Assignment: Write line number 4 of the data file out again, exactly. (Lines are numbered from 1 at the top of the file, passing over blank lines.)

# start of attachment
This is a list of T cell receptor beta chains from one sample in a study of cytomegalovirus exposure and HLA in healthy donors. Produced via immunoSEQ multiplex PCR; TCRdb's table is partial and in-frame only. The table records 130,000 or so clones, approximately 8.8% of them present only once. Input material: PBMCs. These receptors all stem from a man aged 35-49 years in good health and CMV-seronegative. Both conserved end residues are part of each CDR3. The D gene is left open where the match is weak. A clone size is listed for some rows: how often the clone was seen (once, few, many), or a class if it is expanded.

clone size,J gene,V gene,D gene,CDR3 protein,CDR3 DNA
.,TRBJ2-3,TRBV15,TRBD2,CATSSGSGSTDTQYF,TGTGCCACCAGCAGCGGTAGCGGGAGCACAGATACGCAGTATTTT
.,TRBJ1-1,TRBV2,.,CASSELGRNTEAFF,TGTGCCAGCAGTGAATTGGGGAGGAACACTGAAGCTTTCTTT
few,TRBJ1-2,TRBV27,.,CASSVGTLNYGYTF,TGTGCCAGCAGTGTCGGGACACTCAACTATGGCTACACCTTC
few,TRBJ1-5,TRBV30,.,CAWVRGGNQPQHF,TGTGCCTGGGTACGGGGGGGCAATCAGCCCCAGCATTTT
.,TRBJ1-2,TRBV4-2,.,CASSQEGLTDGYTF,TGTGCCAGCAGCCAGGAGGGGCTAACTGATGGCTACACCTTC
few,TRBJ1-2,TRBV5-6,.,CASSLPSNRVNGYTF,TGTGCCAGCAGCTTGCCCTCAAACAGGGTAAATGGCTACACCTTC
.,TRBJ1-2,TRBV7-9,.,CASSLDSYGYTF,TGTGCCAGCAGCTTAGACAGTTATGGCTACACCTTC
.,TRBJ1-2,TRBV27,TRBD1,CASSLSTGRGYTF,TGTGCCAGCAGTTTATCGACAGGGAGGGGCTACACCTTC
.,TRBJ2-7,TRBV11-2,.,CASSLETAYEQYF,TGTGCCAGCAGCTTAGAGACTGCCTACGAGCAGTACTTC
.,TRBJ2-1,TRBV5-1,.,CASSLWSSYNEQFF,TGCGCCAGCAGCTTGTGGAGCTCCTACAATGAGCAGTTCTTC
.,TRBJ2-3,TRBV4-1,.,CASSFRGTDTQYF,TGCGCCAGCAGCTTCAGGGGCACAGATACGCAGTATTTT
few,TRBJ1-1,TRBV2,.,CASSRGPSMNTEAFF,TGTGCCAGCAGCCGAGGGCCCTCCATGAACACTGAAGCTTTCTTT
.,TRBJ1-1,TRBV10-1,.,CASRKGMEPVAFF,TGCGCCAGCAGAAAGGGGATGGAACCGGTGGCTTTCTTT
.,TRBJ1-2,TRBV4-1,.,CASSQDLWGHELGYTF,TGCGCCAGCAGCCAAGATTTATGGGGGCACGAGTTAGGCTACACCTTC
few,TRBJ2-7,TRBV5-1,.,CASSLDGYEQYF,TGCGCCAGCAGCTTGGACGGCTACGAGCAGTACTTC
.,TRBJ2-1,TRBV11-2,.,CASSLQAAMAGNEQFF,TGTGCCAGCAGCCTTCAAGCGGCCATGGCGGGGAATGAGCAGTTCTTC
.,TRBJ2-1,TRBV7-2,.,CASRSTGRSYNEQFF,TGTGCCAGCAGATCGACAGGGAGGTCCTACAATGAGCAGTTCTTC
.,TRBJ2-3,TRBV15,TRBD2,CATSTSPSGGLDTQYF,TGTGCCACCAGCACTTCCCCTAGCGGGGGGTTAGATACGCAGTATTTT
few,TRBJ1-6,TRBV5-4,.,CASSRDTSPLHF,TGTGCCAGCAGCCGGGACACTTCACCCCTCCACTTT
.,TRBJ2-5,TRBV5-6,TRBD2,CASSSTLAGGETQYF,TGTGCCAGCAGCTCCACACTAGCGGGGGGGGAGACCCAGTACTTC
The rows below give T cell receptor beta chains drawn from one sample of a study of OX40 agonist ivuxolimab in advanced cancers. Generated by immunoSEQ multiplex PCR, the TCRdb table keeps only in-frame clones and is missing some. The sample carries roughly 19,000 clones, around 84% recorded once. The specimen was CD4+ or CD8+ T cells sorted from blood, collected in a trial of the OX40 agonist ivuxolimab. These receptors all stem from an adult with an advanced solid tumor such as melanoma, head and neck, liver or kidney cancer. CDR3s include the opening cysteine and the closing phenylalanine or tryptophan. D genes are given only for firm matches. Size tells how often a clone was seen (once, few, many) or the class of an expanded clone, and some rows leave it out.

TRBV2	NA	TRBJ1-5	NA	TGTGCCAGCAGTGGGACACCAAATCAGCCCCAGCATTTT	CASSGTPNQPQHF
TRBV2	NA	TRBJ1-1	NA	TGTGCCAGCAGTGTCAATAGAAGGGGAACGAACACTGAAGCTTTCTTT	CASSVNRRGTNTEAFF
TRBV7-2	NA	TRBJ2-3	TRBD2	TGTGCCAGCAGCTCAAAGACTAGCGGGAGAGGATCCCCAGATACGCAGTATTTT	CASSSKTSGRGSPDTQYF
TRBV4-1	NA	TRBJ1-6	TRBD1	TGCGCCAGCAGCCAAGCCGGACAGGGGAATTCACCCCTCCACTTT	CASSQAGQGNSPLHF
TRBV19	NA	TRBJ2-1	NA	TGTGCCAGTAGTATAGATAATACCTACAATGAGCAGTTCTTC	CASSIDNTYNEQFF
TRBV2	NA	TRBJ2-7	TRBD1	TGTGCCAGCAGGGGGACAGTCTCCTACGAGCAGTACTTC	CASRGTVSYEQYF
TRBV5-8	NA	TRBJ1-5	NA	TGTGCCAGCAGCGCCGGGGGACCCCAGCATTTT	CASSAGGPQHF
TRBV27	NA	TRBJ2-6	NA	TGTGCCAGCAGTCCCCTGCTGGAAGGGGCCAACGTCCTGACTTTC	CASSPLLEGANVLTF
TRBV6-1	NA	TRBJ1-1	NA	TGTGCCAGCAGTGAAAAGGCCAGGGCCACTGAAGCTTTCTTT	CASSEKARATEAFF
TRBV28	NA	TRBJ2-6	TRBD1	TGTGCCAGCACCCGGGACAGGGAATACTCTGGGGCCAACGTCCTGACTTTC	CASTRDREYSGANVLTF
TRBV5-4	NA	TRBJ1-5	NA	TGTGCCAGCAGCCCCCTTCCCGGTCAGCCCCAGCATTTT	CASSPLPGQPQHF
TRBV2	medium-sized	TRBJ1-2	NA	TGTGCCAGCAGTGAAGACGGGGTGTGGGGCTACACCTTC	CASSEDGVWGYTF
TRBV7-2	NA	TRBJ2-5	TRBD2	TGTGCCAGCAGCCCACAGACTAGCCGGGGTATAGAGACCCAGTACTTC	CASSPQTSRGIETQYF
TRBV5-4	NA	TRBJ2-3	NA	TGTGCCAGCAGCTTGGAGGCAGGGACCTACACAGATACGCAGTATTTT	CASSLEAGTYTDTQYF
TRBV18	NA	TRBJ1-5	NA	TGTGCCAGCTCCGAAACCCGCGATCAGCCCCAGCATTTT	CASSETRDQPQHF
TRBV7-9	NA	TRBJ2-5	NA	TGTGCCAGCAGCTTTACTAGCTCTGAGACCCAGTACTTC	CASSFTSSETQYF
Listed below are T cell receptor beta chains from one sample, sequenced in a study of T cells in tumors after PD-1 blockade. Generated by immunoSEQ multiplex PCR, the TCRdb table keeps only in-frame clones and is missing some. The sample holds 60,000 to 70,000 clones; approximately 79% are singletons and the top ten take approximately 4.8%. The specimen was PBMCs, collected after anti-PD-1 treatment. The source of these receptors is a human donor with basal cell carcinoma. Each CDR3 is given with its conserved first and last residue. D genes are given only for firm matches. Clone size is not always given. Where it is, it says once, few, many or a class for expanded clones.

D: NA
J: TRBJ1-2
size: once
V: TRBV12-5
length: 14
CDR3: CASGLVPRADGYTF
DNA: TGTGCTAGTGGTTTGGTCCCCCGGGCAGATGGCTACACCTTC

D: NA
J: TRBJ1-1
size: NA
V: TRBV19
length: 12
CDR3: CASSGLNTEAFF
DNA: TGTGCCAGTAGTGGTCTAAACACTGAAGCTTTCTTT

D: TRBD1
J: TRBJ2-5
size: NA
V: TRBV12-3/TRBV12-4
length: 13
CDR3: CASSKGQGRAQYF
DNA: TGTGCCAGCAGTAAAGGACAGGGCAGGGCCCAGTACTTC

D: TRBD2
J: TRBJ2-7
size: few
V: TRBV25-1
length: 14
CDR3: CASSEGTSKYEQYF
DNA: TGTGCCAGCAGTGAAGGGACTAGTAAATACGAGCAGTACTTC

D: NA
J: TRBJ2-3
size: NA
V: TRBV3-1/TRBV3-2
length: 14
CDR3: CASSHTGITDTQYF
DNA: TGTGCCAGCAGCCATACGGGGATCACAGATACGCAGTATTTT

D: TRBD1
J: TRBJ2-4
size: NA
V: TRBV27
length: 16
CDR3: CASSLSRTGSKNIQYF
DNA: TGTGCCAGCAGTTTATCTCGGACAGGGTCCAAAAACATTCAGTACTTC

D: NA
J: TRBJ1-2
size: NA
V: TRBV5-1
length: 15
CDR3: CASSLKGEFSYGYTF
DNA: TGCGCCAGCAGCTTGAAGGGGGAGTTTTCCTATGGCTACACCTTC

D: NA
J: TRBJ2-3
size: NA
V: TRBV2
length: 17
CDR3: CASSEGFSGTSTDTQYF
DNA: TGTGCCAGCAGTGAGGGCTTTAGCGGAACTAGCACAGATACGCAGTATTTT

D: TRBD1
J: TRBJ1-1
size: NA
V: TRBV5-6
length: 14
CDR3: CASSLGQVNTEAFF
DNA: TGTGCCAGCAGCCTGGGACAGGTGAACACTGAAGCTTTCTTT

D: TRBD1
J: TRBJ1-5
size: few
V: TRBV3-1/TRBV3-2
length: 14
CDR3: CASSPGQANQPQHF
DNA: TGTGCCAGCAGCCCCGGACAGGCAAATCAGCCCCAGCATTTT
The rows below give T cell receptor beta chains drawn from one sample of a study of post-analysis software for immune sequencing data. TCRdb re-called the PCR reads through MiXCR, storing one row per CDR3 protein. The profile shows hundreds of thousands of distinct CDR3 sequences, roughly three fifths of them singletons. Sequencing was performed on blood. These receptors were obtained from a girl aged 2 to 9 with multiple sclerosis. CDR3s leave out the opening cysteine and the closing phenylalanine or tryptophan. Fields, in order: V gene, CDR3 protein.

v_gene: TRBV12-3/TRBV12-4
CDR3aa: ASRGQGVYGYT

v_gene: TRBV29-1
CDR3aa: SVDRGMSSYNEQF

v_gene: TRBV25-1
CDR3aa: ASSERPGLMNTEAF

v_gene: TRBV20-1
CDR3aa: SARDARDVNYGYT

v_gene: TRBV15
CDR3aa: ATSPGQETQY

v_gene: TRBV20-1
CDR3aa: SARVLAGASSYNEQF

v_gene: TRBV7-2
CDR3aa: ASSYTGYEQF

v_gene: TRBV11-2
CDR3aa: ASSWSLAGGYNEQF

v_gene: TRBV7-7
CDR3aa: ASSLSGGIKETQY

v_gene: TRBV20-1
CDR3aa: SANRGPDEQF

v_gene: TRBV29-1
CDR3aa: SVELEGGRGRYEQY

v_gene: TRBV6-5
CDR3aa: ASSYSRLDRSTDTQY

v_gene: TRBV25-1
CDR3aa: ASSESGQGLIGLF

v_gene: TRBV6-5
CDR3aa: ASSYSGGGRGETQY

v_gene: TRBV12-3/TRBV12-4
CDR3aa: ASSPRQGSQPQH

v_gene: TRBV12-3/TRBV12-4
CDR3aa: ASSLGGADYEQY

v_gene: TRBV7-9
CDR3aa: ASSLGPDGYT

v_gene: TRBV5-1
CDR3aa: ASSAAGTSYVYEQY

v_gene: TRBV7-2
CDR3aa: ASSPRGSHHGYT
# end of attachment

.,TRBJ1-1,TRBV2,.,CASSELGRNTEAFF,TGTGCCAGCAGTGAATTGGGGAGGAACACTGAAGCTTTCTTT